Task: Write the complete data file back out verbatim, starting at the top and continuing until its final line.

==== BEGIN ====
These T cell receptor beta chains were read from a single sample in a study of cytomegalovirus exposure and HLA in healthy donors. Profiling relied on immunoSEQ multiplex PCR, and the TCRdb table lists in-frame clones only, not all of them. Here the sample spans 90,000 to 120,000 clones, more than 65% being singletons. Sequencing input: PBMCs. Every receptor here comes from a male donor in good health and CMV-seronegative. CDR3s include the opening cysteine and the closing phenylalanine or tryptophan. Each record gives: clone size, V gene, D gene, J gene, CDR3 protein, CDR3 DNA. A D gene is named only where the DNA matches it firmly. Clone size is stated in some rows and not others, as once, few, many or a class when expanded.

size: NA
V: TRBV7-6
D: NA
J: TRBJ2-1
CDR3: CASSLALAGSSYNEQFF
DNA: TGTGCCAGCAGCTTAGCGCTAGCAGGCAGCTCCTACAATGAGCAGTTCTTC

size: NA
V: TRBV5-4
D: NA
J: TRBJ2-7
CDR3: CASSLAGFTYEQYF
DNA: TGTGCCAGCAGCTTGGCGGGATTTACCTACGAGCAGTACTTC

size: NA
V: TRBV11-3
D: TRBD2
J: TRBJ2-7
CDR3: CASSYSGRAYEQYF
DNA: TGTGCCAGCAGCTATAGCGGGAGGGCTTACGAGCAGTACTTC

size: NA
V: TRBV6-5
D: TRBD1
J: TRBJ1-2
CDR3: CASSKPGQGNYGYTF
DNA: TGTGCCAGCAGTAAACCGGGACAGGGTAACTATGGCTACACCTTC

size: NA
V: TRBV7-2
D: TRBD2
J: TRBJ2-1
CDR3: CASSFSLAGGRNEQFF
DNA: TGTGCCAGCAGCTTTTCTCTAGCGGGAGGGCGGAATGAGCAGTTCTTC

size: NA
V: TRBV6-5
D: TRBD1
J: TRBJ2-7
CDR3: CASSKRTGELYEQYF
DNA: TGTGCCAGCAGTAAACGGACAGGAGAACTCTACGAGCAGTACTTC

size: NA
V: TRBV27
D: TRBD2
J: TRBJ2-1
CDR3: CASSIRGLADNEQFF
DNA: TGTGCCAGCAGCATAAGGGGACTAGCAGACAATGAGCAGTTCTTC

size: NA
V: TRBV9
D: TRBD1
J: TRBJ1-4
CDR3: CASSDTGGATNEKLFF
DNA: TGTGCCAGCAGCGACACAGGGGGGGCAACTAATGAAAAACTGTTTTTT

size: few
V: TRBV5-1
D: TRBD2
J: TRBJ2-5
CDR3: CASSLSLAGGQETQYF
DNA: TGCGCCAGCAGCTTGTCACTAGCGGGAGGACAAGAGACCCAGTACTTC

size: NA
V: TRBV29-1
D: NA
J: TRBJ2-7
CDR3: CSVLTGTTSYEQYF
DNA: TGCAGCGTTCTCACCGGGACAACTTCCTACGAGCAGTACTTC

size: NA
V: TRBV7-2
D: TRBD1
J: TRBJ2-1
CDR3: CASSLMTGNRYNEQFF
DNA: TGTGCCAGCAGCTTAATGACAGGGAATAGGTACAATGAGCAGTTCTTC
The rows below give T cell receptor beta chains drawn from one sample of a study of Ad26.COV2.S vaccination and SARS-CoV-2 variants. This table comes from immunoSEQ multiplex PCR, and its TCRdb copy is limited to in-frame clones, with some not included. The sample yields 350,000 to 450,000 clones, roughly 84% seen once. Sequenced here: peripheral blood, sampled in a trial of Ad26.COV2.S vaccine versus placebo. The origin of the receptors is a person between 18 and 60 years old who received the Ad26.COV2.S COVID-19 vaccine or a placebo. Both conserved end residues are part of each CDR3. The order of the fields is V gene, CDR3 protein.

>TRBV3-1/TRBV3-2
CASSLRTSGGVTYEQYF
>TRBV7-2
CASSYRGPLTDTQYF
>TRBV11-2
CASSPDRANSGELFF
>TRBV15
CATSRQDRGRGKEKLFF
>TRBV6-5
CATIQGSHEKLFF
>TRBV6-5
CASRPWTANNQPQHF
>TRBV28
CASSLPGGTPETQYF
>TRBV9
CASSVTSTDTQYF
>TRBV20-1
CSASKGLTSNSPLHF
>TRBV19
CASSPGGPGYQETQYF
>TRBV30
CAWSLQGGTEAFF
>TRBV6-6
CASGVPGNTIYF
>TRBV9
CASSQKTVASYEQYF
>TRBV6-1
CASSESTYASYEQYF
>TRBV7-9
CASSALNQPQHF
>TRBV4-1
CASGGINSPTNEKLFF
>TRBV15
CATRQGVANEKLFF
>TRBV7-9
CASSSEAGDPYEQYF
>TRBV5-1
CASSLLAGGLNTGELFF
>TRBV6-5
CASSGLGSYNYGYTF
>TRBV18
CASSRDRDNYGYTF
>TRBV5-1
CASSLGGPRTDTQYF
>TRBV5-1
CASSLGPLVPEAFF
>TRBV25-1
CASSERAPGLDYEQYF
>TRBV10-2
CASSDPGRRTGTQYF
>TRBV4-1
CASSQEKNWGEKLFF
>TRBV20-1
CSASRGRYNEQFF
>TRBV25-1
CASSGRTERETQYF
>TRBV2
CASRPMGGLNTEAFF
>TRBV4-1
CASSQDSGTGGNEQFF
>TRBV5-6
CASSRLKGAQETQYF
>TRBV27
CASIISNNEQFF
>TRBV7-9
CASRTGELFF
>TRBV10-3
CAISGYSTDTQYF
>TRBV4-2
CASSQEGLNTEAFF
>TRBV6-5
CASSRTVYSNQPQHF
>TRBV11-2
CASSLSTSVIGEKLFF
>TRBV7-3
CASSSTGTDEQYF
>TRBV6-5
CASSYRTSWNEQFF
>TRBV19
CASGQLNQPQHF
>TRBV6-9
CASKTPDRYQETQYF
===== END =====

These T cell receptor beta chains were read from a single sample in a study of cytomegalovirus exposure and HLA in healthy donors. Profiling relied on immunoSEQ multiplex PCR, and the TCRdb table lists in-frame clones only, not all of them. Here the sample spans 90,000 to 120,000 clones, more than 65% being singletons. Sequencing input: PBMCs. Every receptor here comes from a male donor in good health and CMV-seronegative. CDR3s include the opening cysteine and the closing phenylalanine or tryptophan. Each record gives: clone size, V gene, D gene, J gene, CDR3 protein, CDR3 DNA. A D gene is named only where the DNA matches it firmly. Clone size is stated in some rows and not others, as once, few, many or a class when expanded.

size: NA
V: TRBV7-6
D: NA
J: TRBJ2-1
CDR3: CASSLALAGSSYNEQFF
DNA: TGTGCCAGCAGCTTAGCGCTAGCAGGCAGCTCCTACAATGAGCAGTTCTTC

size: NA
V: TRBV5-4
D: NA
J: TRBJ2-7
CDR3: CASSLAGFTYEQYF
DNA: TGTGCCAGCAGCTTGGCGGGATTTACCTACGAGCAGTACTTC

size: NA
V: TRBV11-3
D: TRBD2
J: TRBJ2-7
CDR3: CASSYSGRAYEQYF
DNA: TGTGCCAGCAGCTATAGCGGGAGGGCTTACGAGCAGTACTTC

size: NA
V: TRBV6-5
D: TRBD1
J: TRBJ1-2
CDR3: CASSKPGQGNYGYTF
DNA: TGTGCCAGCAGTAAACCGGGACAGGGTAACTATGGCTACACCTTC

size: NA
V: TRBV7-2
D: TRBD2
J: TRBJ2-1
CDR3: CASSFSLAGGRNEQFF
DNA: TGTGCCAGCAGCTTTTCTCTAGCGGGAGGGCGGAATGAGCAGTTCTTC

size: NA
V: TRBV6-5
D: TRBD1
J: TRBJ2-7
CDR3: CASSKRTGELYEQYF
DNA: TGTGCCAGCAGTAAACGGACAGGAGAACTCTACGAGCAGTACTTC

size: NA
V: TRBV27
D: TRBD2
J: TRBJ2-1
CDR3: CASSIRGLADNEQFF
DNA: TGTGCCAGCAGCATAAGGGGACTAGCAGACAATGAGCAGTTCTTC

size: NA
V: TRBV9
D: TRBD1
J: TRBJ1-4
CDR3: CASSDTGGATNEKLFF
DNA: TGTGCCAGCAGCGACACAGGGGGGGCAACTAATGAAAAACTGTTTTTT

size: few
V: TRBV5-1
D: TRBD2
J: TRBJ2-5
CDR3: CASSLSLAGGQETQYF
DNA: TGCGCCAGCAGCTTGTCACTAGCGGGAGGACAAGAGACCCAGTACTTC

size: NA
V: TRBV29-1
D: NA
J: TRBJ2-7
CDR3: CSVLTGTTSYEQYF
DNA: TGCAGCGTTCTCACCGGGACAACTTCCTACGAGCAGTACTTC

size: NA
V: TRBV7-2
D: TRBD1
J: TRBJ2-1
CDR3: CASSLMTGNRYNEQFF
DNA: TGTGCCAGCAGCTTAATGACAGGGAATAGGTACAATGAGCAGTTCTTC
The rows below give T cell receptor beta chains drawn from one sample of a study of Ad26.COV2.S vaccination and SARS-CoV-2 variants. This table comes from immunoSEQ multiplex PCR, and its TCRdb copy is limited to in-frame clones, with some not included. The sample yields 350,000 to 450,000 clones, roughly 84% seen once. Sequenced here: peripheral blood, sampled in a trial of Ad26.COV2.S vaccine versus placebo. The origin of the receptors is a person between 18 and 60 years old who received the Ad26.COV2.S COVID-19 vaccine or a placebo. Both conserved end residues are part of each CDR3. The order of the fields is V gene, CDR3 protein.

>TRBV3-1/TRBV3-2
CASSLRTSGGVTYEQYF
>TRBV7-2
CASSYRGPLTDTQYF
>TRBV11-2
CASSPDRANSGELFF
>TRBV15
CATSRQDRGRGKEKLFF
>TRBV6-5
CATIQGSHEKLFF
>TRBV6-5
CASRPWTANNQPQHF
>TRBV28
CASSLPGGTPETQYF
>TRBV9
CASSVTSTDTQYF
>TRBV20-1
CSASKGLTSNSPLHF
>TRBV19
CASSPGGPGYQETQYF
>TRBV30
CAWSLQGGTEAFF
>TRBV6-6
CASGVPGNTIYF
>TRBV9
CASSQKTVASYEQYF
>TRBV6-1
CASSESTYASYEQYF
>TRBV7-9
CASSALNQPQHF
>TRBV4-1
CASGGINSPTNEKLFF
>TRBV15
CATRQGVANEKLFF
>TRBV7-9
CASSSEAGDPYEQYF
>TRBV5-1
CASSLLAGGLNTGELFF
>TRBV6-5
CASSGLGSYNYGYTF
>TRBV18
CASSRDRDNYGYTF
>TRBV5-1
CASSLGGPRTDTQYF
>TRBV5-1
CASSLGPLVPEAFF
>TRBV25-1
CASSERAPGLDYEQYF
>TRBV10-2
CASSDPGRRTGTQYF
>TRBV4-1
CASSQEKNWGEKLFF
>TRBV20-1
CSASRGRYNEQFF
>TRBV25-1
CASSGRTERETQYF
>TRBV2
CASRPMGGLNTEAFF
>TRBV4-1
CASSQDSGTGGNEQFF
>TRBV5-6
CASSRLKGAQETQYF
>TRBV27
CASIISNNEQFF
>TRBV7-9
CASRTGELFF
>TRBV10-3
CAISGYSTDTQYF
>TRBV4-2
CASSQEGLNTEAFF
>TRBV6-5
CASSRTVYSNQPQHF
>TRBV11-2
CASSLSTSVIGEKLFF
>TRBV7-3
CASSSTGTDEQYF
>TRBV6-5
CASSYRTSWNEQFF
>TRBV19
CASGQLNQPQHF
>TRBV6-9
CASKTPDRYQETQYF